interview series (10) – Vladislav Goncharov

Vlad, what was your very first DSP plugin development, how did it once started and what was your motivation behind?

My first plugin was simple a audio clipper. But I decided to not release it. So my first public released plugin was Molot compressor. I was a professional software engineer but with zero DSP knowledge (my education was about databases, computer networks and stuff like that). I played a guitar as a hobby, recorded demos at home and one day I found that such thing as audio plugins exist. I was amazed by their amount and also by the fact that there are free plugins too. And I realised that one day I can build something like this myself. I just had to open a DSP book, read a chapter or two and it was enough to start. So my main motivation was curiosity, actually.

Was that Molot compressor concept inspired by some existing devices or a rather plain DSP text book approach?

That days there was a rumour that it’s impossible to make good sounding digital compressor because of aliasing and stuff. I tried to make digital implementation as fluid as possible, without hard yes/no logic believing this is how perfect digital compressor should sound. And the way I implemented the algorithm made the compressor to sound unlike anything I heard before. I didn’t had any existing devices in my head to match and I didn’t watch textbook implementations too. The sound was just how I made it. I did 8 versions of the algorithm trying to make it as usable as possible from user point perspective (for example “harder” knee should sound “harder”, I removed dual-band implementation because it was hard to operate) and the last version of the project was named “comp8”.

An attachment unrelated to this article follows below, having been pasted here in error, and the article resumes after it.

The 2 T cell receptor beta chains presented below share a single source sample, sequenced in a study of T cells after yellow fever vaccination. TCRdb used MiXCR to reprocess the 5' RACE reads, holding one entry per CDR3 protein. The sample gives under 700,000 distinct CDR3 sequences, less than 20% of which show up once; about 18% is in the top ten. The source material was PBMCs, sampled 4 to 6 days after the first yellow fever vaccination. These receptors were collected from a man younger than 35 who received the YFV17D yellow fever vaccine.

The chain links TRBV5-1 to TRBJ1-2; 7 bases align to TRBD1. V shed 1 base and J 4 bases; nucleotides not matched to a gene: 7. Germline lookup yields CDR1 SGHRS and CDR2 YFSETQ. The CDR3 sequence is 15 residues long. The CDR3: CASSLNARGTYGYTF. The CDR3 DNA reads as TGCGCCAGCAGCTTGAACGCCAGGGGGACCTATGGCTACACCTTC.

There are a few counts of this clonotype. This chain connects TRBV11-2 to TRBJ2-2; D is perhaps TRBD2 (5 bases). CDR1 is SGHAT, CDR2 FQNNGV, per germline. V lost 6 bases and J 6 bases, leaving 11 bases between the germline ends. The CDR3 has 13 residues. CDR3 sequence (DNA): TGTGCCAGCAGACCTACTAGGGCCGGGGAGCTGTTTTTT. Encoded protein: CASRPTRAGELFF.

Did you maintained that specific sound within Molot when you relaunched it under the TDR joint venture later on? And while we are at it: When and how did that cooperation with Fabien started?

TDR Molot development was started with the same core sound implementation as original Molot had. But next I tried to rework every aspect of the DSP to make it sound better but keep the original feel at the same time. It was very hard but I think I succeeded. I’m very proud of how I integrated feedback mode into TDR Molot for example. About Fabien: He wrote me to discuss faults in my implementation he thought I had (I’m not sure it was Molot or Limiter 6), we also discussed TDR Feedback Compressor he released that days, we argued against each other but what’s strange the next day we both changed our minds and agreed with our opposite opinions. It was like “You were right yesterday. No, I think you were right”. Next there was “KVR Developer Challenge” and Fabien suggested to collaborate and create a product for this competition. That was 2012.

And the Feedback Compressor was the basis for Kotelnikov later on, right?